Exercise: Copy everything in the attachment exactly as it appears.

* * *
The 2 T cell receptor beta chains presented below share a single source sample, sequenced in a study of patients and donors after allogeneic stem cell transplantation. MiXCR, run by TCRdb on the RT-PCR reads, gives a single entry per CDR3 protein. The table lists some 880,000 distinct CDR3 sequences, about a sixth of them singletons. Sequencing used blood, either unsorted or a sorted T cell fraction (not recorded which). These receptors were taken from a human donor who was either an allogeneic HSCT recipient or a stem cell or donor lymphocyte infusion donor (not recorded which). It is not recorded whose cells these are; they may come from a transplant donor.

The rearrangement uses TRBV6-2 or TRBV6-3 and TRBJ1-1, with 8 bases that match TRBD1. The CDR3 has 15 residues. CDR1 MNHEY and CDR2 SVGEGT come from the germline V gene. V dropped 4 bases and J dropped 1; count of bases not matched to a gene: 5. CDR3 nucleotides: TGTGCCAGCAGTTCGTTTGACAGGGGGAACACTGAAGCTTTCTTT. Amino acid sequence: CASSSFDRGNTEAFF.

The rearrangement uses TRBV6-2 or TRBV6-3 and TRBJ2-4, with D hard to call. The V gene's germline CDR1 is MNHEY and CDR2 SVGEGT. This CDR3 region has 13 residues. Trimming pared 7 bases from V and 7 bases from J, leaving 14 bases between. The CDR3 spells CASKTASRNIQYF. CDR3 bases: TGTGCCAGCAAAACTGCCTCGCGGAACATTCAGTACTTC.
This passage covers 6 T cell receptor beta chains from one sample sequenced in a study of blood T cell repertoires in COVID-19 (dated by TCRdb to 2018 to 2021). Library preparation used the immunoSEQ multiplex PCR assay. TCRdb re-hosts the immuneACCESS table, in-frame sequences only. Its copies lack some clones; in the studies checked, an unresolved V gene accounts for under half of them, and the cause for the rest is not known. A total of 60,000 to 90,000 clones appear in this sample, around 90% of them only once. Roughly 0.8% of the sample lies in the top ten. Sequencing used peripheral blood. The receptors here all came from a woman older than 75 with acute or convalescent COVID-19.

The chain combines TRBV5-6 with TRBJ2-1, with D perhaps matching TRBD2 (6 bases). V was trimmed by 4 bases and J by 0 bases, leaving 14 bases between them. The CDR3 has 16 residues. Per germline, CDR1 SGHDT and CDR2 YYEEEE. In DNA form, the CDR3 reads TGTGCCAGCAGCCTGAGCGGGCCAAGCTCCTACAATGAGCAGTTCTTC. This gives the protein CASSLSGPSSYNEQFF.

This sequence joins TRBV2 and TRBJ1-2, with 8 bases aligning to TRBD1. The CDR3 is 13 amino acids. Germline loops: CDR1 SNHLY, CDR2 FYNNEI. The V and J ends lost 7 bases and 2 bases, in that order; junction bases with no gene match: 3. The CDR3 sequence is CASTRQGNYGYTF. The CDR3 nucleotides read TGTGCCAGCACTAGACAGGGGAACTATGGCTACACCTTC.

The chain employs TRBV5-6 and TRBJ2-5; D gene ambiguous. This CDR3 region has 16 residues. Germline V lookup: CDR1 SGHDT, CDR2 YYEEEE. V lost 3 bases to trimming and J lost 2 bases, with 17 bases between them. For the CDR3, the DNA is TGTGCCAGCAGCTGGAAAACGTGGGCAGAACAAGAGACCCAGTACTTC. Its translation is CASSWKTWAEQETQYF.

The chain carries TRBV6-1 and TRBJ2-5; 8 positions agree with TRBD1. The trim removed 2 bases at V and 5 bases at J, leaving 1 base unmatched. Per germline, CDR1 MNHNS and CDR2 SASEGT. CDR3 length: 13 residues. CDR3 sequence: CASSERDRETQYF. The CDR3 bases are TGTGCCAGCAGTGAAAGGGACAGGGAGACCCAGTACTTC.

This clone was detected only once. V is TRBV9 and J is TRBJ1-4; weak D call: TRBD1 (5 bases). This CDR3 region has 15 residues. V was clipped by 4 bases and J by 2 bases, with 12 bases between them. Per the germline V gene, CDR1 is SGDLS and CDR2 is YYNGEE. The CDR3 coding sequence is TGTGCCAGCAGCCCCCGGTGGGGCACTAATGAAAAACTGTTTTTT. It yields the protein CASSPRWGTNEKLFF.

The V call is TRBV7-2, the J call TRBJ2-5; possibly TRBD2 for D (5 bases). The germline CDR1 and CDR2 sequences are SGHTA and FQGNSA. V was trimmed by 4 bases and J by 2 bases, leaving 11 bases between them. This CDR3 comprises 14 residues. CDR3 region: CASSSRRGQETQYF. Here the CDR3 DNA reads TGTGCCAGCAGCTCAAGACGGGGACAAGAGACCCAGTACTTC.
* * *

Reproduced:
The 2 T cell receptor beta chains presented below share a single source sample, sequenced in a study of patients and donors after allogeneic stem cell transplantation. MiXCR, run by TCRdb on the RT-PCR reads, gives a single entry per CDR3 protein. The table lists some 880,000 distinct CDR3 sequences, about a sixth of them singletons. Sequencing used blood, either unsorted or a sorted T cell fraction (not recorded which). These receptors were taken from a human donor who was either an allogeneic HSCT recipient or a stem cell or donor lymphocyte infusion donor (not recorded which). It is not recorded whose cells these are; they may come from a transplant donor.

The rearrangement uses TRBV6-2 or TRBV6-3 and TRBJ1-1, with 8 bases that match TRBD1. The CDR3 has 15 residues. CDR1 MNHEY and CDR2 SVGEGT come from the germline V gene. V dropped 4 bases and J dropped 1; count of bases not matched to a gene: 5. CDR3 nucleotides: TGTGCCAGCAGTTCGTTTGACAGGGGGAACACTGAAGCTTTCTTT. Amino acid sequence: CASSSFDRGNTEAFF.

The rearrangement uses TRBV6-2 or TRBV6-3 and TRBJ2-4, with D hard to call. The V gene's germline CDR1 is MNHEY and CDR2 SVGEGT. This CDR3 region has 13 residues. Trimming pared 7 bases from V and 7 bases from J, leaving 14 bases between. The CDR3 spells CASKTASRNIQYF. CDR3 bases: TGTGCCAGCAAAACTGCCTCGCGGAACATTCAGTACTTC.
This passage covers 6 T cell receptor beta chains from one sample sequenced in a study of blood T cell repertoires in COVID-19 (dated by TCRdb to 2018 to 2021). Library preparation used the immunoSEQ multiplex PCR assay. TCRdb re-hosts the immuneACCESS table, in-frame sequences only. Its copies lack some clones; in the studies checked, an unresolved V gene accounts for under half of them, and the cause for the rest is not known. A total of 60,000 to 90,000 clones appear in this sample, around 90% of them only once. Roughly 0.8% of the sample lies in the top ten. Sequencing used peripheral blood. The receptors here all came from a woman older than 75 with acute or convalescent COVID-19.

The chain combines TRBV5-6 with TRBJ2-1, with D perhaps matching TRBD2 (6 bases). V was trimmed by 4 bases and J by 0 bases, leaving 14 bases between them. The CDR3 has 16 residues. Per germline, CDR1 SGHDT and CDR2 YYEEEE. In DNA form, the CDR3 reads TGTGCCAGCAGCCTGAGCGGGCCAAGCTCCTACAATGAGCAGTTCTTC. This gives the protein CASSLSGPSSYNEQFF.

This sequence joins TRBV2 and TRBJ1-2, with 8 bases aligning to TRBD1. The CDR3 is 13 amino acids. Germline loops: CDR1 SNHLY, CDR2 FYNNEI. The V and J ends lost 7 bases and 2 bases, in that order; junction bases with no gene match: 3. The CDR3 sequence is CASTRQGNYGYTF. The CDR3 nucleotides read TGTGCCAGCACTAGACAGGGGAACTATGGCTACACCTTC.

The chain employs TRBV5-6 and TRBJ2-5; D gene ambiguous. This CDR3 region has 16 residues. Germline V lookup: CDR1 SGHDT, CDR2 YYEEEE. V lost 3 bases to trimming and J lost 2 bases, with 17 bases between them. For the CDR3, the DNA is TGTGCCAGCAGCTGGAAAACGTGGGCAGAACAAGAGACCCAGTACTTC. Its translation is CASSWKTWAEQETQYF.

The chain carries TRBV6-1 and TRBJ2-5; 8 positions agree with TRBD1. The trim removed 2 bases at V and 5 bases at J, leaving 1 base unmatched. Per germline, CDR1 MNHNS and CDR2 SASEGT. CDR3 length: 13 residues. CDR3 sequence: CASSERDRETQYF. The CDR3 bases are TGTGCCAGCAGTGAAAGGGACAGGGAGACCCAGTACTTC.

This clone was detected only once. V is TRBV9 and J is TRBJ1-4; weak D call: TRBD1 (5 bases). This CDR3 region has 15 residues. V was clipped by 4 bases and J by 2 bases, with 12 bases between them. Per the germline V gene, CDR1 is SGDLS and CDR2 is YYNGEE. The CDR3 coding sequence is TGTGCCAGCAGCCCCCGGTGGGGCACTAATGAAAAACTGTTTTTT. It yields the protein CASSPRWGTNEKLFF.

The V call is TRBV7-2, the J call TRBJ2-5; possibly TRBD2 for D (5 bases). The germline CDR1 and CDR2 sequences are SGHTA and FQGNSA. V was trimmed by 4 bases and J by 2 bases, leaving 11 bases between them. This CDR3 comprises 14 residues. CDR3 region: CASSSRRGQETQYF. Here the CDR3 DNA reads TGTGCCAGCAGCTCAAGACGGGGACAAGAGACCCAGTACTTC.